Please list five ways in which women were legally or socially relegated to a secondary status. How does this inferior status manifest itself in the Helmer household?

Expert Answers info

bolkvadze eNotes educator | Certified Educator

calendarEducator since 2018

write10 answers

starTop subject is Literature

Henrik Ibsen’s A Doll’s House was first published in 1879. At this time in Norway a woman lived under her father’s authority until she married, at which time she lived under her husband’s authority. As Nora explains to Helmer that she’s leaving him in the final scene of the play, she says, “…I passed from father’s hands into yours” (120). At that time it was illegal for a woman to borrow money on her own, which is why Nora forges her father’s signature on the I.O.U. Her childhood friend, Mrs. Linden reinforces the fact that a woman is unable to obtain credit when she says, “Why, a wife can’t borrow without her husband’s consent” (29). Nora acknowledges that women are valued for their looks when she fantasizes about an older wealthy gentleman leaving everything to her in his will, for “When one is so… attractive as I am…” (29). When Helmer refuses to give in to Nora’s request that he keep Krogstad on in his position at the bank, he explains to her, “…so long as a willful woman can have her way…! I am to make myself a laughing-stock to the whole staff, and set people saying that I am open to all sorts of outside influence?” (68). It’s Helmer’s belief that taking council from a woman will paint him as weak in the eyes of his subordinates. In one of Nora’s last lines to Helmer she says, “…when a wife leaves her husband’s house, as I am doing, I have heard that in the eyes of the law he is free from all duties towards her” (127). This shows her understanding that the home they shared does not belong to her and that because she’s choosing to leave her husband, she isn’t entitled to benefit from the wealth they built during their marriage.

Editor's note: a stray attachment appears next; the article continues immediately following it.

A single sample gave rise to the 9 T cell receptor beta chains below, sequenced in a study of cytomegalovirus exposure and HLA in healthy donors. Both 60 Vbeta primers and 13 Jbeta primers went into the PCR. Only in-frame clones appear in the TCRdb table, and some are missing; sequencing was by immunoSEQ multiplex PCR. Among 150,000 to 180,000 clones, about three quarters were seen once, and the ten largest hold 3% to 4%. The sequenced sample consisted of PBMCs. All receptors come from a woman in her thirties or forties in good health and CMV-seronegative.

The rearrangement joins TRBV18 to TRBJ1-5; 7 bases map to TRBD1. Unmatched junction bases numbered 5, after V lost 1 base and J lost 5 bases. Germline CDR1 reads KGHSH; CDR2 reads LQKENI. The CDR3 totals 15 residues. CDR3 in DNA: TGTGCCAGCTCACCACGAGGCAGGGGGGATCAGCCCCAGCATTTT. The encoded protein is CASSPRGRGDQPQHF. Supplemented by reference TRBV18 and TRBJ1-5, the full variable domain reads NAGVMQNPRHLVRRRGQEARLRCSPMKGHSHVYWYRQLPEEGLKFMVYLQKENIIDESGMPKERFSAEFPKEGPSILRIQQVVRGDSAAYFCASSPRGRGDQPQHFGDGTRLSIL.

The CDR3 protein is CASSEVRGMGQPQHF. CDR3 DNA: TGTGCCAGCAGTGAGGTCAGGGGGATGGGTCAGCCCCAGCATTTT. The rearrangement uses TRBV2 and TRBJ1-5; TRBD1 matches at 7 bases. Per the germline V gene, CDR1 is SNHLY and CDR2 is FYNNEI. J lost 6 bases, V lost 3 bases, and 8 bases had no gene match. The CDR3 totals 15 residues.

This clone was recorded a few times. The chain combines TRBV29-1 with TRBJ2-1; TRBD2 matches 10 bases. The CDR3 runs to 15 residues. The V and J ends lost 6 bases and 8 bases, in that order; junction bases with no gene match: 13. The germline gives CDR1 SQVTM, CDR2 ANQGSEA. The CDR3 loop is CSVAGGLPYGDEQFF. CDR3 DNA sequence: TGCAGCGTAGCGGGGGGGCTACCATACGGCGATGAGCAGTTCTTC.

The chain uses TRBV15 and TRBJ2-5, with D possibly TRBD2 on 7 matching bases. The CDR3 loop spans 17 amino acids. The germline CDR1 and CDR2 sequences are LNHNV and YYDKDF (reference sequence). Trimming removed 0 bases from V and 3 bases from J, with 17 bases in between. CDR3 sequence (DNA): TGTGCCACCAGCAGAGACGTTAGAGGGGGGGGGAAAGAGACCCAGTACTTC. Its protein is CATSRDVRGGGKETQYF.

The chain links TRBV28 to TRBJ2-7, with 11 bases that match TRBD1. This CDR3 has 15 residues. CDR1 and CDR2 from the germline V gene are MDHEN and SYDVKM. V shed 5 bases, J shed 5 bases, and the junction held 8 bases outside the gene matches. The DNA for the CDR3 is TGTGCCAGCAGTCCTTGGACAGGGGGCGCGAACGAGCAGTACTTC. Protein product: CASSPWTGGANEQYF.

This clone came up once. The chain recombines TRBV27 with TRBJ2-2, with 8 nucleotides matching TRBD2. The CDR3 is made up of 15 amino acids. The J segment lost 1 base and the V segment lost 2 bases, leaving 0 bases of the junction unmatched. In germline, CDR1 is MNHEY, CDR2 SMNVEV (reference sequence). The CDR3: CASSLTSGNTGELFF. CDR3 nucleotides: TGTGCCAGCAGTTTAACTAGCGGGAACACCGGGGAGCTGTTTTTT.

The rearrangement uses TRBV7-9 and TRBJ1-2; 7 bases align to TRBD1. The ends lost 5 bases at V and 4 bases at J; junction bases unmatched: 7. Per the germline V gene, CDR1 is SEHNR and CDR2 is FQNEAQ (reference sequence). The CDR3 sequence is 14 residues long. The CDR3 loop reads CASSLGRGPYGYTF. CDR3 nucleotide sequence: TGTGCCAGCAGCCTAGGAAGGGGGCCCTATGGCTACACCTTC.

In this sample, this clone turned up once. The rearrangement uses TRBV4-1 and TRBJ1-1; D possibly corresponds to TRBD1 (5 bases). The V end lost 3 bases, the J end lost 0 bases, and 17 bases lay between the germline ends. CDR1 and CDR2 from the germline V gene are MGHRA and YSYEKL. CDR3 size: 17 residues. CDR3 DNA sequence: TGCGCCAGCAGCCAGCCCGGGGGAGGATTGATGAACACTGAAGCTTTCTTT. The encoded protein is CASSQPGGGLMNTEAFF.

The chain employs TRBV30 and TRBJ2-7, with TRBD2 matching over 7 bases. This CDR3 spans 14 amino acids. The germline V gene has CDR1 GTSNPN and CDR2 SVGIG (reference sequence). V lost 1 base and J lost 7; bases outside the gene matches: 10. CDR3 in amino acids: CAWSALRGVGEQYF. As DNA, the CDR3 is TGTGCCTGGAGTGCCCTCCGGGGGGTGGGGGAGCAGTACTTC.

check Approved by eNotes Editorial